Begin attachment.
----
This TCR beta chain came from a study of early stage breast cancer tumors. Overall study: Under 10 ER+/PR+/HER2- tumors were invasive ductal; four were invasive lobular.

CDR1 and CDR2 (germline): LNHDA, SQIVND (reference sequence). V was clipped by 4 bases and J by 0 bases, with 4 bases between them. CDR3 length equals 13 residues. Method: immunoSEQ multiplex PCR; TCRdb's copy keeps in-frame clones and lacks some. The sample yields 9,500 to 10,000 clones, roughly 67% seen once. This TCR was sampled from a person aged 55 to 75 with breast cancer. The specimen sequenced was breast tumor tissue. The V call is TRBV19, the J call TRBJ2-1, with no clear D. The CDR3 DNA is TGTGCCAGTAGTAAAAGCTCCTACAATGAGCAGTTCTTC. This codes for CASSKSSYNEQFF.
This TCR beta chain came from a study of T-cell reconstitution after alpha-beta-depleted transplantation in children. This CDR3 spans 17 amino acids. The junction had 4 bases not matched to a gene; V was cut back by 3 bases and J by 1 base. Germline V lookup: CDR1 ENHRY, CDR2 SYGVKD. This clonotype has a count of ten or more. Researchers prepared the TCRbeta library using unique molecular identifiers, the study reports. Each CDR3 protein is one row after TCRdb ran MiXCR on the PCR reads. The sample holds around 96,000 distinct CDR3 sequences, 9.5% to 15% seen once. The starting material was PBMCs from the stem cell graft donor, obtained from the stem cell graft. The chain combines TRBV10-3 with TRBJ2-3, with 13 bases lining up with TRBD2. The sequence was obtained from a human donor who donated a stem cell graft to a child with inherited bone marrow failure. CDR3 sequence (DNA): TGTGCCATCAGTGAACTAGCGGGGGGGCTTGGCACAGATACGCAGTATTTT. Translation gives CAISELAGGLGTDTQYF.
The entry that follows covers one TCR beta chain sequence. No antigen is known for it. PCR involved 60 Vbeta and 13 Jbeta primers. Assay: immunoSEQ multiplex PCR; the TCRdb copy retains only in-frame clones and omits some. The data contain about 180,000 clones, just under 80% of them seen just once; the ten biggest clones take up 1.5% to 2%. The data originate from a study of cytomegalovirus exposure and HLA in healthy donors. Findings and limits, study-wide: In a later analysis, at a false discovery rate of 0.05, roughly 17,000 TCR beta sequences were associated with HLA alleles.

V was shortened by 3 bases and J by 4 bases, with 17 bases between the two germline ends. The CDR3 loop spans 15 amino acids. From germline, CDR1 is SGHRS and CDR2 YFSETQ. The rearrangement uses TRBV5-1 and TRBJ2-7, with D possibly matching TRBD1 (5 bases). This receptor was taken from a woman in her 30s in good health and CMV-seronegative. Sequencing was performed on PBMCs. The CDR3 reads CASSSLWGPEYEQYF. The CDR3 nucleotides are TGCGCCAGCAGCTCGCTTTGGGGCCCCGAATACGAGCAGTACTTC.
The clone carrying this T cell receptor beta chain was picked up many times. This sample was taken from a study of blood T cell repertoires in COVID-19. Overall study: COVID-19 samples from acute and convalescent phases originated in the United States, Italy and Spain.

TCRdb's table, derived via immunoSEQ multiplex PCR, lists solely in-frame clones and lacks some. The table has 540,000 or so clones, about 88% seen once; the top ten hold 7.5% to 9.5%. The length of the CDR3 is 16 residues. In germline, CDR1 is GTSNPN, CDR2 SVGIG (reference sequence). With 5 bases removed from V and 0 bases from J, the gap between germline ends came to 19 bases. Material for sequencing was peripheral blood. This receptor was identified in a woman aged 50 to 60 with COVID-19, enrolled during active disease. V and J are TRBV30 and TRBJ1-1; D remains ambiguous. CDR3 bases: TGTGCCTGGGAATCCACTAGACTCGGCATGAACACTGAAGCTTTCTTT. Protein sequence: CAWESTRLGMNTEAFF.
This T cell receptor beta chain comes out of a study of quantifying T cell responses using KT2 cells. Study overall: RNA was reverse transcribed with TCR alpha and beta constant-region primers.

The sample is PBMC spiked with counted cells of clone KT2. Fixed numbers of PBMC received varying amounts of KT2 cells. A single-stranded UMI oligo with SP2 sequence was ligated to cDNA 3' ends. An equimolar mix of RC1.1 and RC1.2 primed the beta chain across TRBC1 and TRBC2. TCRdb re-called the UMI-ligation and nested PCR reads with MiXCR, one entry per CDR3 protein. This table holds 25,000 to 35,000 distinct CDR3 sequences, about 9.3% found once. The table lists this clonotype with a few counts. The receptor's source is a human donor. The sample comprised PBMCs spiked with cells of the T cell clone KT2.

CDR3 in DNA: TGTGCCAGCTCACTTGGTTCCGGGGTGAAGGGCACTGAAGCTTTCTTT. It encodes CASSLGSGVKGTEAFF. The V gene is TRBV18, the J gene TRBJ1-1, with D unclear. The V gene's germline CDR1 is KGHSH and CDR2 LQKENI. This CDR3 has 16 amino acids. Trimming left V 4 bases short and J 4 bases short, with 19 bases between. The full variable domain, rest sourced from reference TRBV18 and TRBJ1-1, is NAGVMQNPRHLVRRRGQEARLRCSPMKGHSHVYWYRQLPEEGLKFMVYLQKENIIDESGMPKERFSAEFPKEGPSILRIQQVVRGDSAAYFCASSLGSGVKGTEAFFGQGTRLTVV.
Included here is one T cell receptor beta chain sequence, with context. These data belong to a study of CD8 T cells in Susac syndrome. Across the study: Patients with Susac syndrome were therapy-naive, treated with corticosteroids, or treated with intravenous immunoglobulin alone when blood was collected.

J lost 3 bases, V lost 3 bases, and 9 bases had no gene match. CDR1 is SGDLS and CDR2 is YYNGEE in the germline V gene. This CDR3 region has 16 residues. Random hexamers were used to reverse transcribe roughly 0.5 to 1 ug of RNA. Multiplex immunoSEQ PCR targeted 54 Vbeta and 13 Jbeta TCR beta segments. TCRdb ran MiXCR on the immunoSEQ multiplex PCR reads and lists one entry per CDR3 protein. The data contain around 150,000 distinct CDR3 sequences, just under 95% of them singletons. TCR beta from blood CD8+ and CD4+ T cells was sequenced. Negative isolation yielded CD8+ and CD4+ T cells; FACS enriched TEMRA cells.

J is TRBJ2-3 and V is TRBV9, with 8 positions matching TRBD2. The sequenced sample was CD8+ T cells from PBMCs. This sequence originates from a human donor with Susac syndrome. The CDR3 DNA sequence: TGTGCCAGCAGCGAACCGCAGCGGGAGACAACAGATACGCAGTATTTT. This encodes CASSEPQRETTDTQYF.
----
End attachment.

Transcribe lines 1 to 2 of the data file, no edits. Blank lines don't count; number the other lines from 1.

This TCR beta chain came from a study of early stage breast cancer tumors. Overall study: Under 10 ER+/PR+/HER2- tumors were invasive ductal; four were invasive lobular.

CDR1 and CDR2 (germline): LNHDA, SQIVND (reference sequence). V was clipped by 4 bases and J by 0 bases, with 4 bases between them. CDR3 length equals 13 residues. Method: immunoSEQ multiplex PCR; TCRdb's copy keeps in-frame clones and lacks some. The sample yields 9,500 to 10,000 clones, roughly 67% seen once. This TCR was sampled from a person aged 55 to 75 with breast cancer. The specimen sequenced was breast tumor tissue. The V call is TRBV19, the J call TRBJ2-1, with no clear D. The CDR3 DNA is TGTGCCAGTAGTAAAAGCTCCTACAATGAGCAGTTCTTC. This codes for CASSKSSYNEQFF.